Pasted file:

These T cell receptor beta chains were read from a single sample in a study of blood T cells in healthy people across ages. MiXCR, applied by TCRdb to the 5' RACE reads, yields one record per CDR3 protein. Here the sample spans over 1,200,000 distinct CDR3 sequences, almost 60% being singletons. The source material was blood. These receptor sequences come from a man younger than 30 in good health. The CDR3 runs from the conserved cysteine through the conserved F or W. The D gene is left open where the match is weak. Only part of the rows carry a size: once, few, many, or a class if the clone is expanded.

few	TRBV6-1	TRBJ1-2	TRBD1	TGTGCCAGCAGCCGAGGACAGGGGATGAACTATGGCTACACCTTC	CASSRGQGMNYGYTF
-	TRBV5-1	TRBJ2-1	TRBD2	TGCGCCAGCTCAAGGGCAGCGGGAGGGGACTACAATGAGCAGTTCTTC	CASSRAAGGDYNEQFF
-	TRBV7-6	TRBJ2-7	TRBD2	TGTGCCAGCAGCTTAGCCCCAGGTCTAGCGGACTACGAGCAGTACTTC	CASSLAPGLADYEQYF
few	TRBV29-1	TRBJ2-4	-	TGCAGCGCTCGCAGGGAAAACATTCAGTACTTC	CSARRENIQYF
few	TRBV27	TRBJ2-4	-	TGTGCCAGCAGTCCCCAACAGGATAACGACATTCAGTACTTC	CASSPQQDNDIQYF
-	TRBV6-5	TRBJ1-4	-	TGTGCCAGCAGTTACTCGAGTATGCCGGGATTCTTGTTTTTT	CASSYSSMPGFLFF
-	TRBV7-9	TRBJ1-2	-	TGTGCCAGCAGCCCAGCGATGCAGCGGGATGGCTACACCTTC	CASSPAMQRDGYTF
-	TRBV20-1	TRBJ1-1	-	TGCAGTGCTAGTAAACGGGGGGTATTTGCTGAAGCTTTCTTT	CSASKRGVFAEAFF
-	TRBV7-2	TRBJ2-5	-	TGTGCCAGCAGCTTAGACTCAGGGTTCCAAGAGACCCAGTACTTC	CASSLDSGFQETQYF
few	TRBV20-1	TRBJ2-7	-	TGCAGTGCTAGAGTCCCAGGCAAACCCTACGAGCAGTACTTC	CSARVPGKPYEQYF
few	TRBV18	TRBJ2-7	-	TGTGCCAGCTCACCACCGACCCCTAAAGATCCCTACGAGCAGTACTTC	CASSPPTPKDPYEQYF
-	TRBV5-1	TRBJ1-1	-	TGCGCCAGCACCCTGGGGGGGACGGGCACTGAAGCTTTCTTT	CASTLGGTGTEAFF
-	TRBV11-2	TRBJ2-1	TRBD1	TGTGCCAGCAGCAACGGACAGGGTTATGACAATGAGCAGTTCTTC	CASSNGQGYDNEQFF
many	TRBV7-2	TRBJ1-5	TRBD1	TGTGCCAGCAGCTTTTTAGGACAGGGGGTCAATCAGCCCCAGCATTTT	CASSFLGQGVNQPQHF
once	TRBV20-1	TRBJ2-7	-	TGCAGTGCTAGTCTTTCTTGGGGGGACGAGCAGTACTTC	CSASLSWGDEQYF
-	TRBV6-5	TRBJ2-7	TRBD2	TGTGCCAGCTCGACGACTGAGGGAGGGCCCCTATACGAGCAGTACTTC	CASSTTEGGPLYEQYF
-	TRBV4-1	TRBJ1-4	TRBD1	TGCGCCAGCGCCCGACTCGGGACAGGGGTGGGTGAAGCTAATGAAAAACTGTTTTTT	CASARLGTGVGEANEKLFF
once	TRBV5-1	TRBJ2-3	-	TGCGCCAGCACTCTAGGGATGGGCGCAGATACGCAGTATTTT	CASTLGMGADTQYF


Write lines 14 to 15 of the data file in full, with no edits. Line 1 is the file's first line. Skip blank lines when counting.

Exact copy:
-	TRBV11-2	TRBJ2-1	TRBD1	TGTGCCAGCAGCAACGGACAGGGTTATGACAATGAGCAGTTCTTC	CASSNGQGYDNEQFF
many	TRBV7-2	TRBJ1-5	TRBD1	TGTGCCAGCAGCTTTTTAGGACAGGGGGTCAATCAGCCCCAGCATTTT	CASSFLGQGVNQPQHF